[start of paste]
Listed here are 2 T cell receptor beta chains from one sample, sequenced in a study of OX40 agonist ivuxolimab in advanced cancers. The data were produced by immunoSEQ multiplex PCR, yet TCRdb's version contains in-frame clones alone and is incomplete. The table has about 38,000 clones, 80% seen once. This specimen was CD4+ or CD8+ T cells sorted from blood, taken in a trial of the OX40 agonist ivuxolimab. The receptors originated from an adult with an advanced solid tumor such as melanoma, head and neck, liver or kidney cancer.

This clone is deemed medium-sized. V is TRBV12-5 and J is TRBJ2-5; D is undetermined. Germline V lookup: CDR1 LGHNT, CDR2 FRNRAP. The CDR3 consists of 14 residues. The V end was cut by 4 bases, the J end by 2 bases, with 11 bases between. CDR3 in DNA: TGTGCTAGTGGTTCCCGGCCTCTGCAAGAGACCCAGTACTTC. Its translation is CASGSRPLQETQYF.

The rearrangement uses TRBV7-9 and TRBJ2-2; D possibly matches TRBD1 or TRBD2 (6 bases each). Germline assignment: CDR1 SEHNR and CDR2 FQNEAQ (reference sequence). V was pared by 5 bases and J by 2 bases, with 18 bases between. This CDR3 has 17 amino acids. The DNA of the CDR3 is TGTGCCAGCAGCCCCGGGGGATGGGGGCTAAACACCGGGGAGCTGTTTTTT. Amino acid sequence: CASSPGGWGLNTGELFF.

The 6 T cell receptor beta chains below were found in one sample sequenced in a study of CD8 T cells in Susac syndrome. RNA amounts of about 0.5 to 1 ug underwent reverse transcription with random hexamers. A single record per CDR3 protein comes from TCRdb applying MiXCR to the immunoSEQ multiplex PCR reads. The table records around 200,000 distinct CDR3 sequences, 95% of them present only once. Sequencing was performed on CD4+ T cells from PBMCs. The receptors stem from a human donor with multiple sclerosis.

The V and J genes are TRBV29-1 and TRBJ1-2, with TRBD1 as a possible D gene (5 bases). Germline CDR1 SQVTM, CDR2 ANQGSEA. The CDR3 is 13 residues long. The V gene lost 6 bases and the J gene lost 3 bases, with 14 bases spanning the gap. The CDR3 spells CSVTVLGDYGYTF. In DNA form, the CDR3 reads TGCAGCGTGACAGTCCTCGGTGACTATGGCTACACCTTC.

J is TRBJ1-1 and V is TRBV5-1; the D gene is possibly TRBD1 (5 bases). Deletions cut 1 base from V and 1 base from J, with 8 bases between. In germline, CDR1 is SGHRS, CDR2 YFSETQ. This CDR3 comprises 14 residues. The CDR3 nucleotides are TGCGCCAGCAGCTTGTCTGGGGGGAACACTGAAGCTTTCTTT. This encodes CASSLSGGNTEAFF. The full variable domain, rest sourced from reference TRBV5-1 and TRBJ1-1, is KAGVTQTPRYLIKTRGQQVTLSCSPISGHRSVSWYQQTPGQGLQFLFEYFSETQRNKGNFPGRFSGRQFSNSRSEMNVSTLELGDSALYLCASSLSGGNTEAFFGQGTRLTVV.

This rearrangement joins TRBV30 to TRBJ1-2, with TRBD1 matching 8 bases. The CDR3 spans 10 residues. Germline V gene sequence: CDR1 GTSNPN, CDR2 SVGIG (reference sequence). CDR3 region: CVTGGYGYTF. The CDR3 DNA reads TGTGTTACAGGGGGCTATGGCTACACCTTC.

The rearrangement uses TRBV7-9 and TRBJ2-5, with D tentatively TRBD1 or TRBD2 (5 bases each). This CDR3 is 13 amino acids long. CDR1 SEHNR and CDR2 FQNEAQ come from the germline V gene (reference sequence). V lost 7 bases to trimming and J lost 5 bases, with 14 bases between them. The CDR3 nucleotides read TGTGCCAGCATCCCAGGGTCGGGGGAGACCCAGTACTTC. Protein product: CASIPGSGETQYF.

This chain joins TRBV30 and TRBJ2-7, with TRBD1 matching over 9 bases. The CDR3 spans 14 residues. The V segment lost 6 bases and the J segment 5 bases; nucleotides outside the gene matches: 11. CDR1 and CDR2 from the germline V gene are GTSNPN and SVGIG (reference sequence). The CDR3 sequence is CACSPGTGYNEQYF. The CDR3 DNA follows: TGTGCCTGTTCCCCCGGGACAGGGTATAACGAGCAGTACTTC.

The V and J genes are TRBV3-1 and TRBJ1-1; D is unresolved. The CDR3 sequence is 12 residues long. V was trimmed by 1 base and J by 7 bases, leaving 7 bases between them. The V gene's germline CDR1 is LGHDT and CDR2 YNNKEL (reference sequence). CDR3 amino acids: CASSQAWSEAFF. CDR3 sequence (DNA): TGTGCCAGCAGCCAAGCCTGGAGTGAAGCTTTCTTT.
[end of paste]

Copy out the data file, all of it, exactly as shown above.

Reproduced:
Listed here are 2 T cell receptor beta chains from one sample, sequenced in a study of OX40 agonist ivuxolimab in advanced cancers. The data were produced by immunoSEQ multiplex PCR, yet TCRdb's version contains in-frame clones alone and is incomplete. The table has about 38,000 clones, 80% seen once. This specimen was CD4+ or CD8+ T cells sorted from blood, taken in a trial of the OX40 agonist ivuxolimab. The receptors originated from an adult with an advanced solid tumor such as melanoma, head and neck, liver or kidney cancer.

This clone is deemed medium-sized. V is TRBV12-5 and J is TRBJ2-5; D is undetermined. Germline V lookup: CDR1 LGHNT, CDR2 FRNRAP. The CDR3 consists of 14 residues. The V end was cut by 4 bases, the J end by 2 bases, with 11 bases between. CDR3 in DNA: TGTGCTAGTGGTTCCCGGCCTCTGCAAGAGACCCAGTACTTC. Its translation is CASGSRPLQETQYF.

The rearrangement uses TRBV7-9 and TRBJ2-2; D possibly matches TRBD1 or TRBD2 (6 bases each). Germline assignment: CDR1 SEHNR and CDR2 FQNEAQ (reference sequence). V was pared by 5 bases and J by 2 bases, with 18 bases between. This CDR3 has 17 amino acids. The DNA of the CDR3 is TGTGCCAGCAGCCCCGGGGGATGGGGGCTAAACACCGGGGAGCTGTTTTTT. Amino acid sequence: CASSPGGWGLNTGELFF.

The 6 T cell receptor beta chains below were found in one sample sequenced in a study of CD8 T cells in Susac syndrome. RNA amounts of about 0.5 to 1 ug underwent reverse transcription with random hexamers. A single record per CDR3 protein comes from TCRdb applying MiXCR to the immunoSEQ multiplex PCR reads. The table records around 200,000 distinct CDR3 sequences, 95% of them present only once. Sequencing was performed on CD4+ T cells from PBMCs. The receptors stem from a human donor with multiple sclerosis.

The V and J genes are TRBV29-1 and TRBJ1-2, with TRBD1 as a possible D gene (5 bases). Germline CDR1 SQVTM, CDR2 ANQGSEA. The CDR3 is 13 residues long. The V gene lost 6 bases and the J gene lost 3 bases, with 14 bases spanning the gap. The CDR3 spells CSVTVLGDYGYTF. In DNA form, the CDR3 reads TGCAGCGTGACAGTCCTCGGTGACTATGGCTACACCTTC.

J is TRBJ1-1 and V is TRBV5-1; the D gene is possibly TRBD1 (5 bases). Deletions cut 1 base from V and 1 base from J, with 8 bases between. In germline, CDR1 is SGHRS, CDR2 YFSETQ. This CDR3 comprises 14 residues. The CDR3 nucleotides are TGCGCCAGCAGCTTGTCTGGGGGGAACACTGAAGCTTTCTTT. This encodes CASSLSGGNTEAFF. The full variable domain, rest sourced from reference TRBV5-1 and TRBJ1-1, is KAGVTQTPRYLIKTRGQQVTLSCSPISGHRSVSWYQQTPGQGLQFLFEYFSETQRNKGNFPGRFSGRQFSNSRSEMNVSTLELGDSALYLCASSLSGGNTEAFFGQGTRLTVV.

This rearrangement joins TRBV30 to TRBJ1-2, with TRBD1 matching 8 bases. The CDR3 spans 10 residues. Germline V gene sequence: CDR1 GTSNPN, CDR2 SVGIG (reference sequence). CDR3 region: CVTGGYGYTF. The CDR3 DNA reads TGTGTTACAGGGGGCTATGGCTACACCTTC.

The rearrangement uses TRBV7-9 and TRBJ2-5, with D tentatively TRBD1 or TRBD2 (5 bases each). This CDR3 is 13 amino acids long. CDR1 SEHNR and CDR2 FQNEAQ come from the germline V gene (reference sequence). V lost 7 bases to trimming and J lost 5 bases, with 14 bases between them. The CDR3 nucleotides read TGTGCCAGCATCCCAGGGTCGGGGGAGACCCAGTACTTC. Protein product: CASIPGSGETQYF.

This chain joins TRBV30 and TRBJ2-7, with TRBD1 matching over 9 bases. The CDR3 spans 14 residues. The V segment lost 6 bases and the J segment 5 bases; nucleotides outside the gene matches: 11. CDR1 and CDR2 from the germline V gene are GTSNPN and SVGIG (reference sequence). The CDR3 sequence is CACSPGTGYNEQYF. The CDR3 DNA follows: TGTGCCTGTTCCCCCGGGACAGGGTATAACGAGCAGTACTTC.

The V and J genes are TRBV3-1 and TRBJ1-1; D is unresolved. The CDR3 sequence is 12 residues long. V was trimmed by 1 base and J by 7 bases, leaving 7 bases between them. The V gene's germline CDR1 is LGHDT and CDR2 YNNKEL (reference sequence). CDR3 amino acids: CASSQAWSEAFF. CDR3 sequence (DNA): TGTGCCAGCAGCCAAGCCTGGAGTGAAGCTTTCTTT.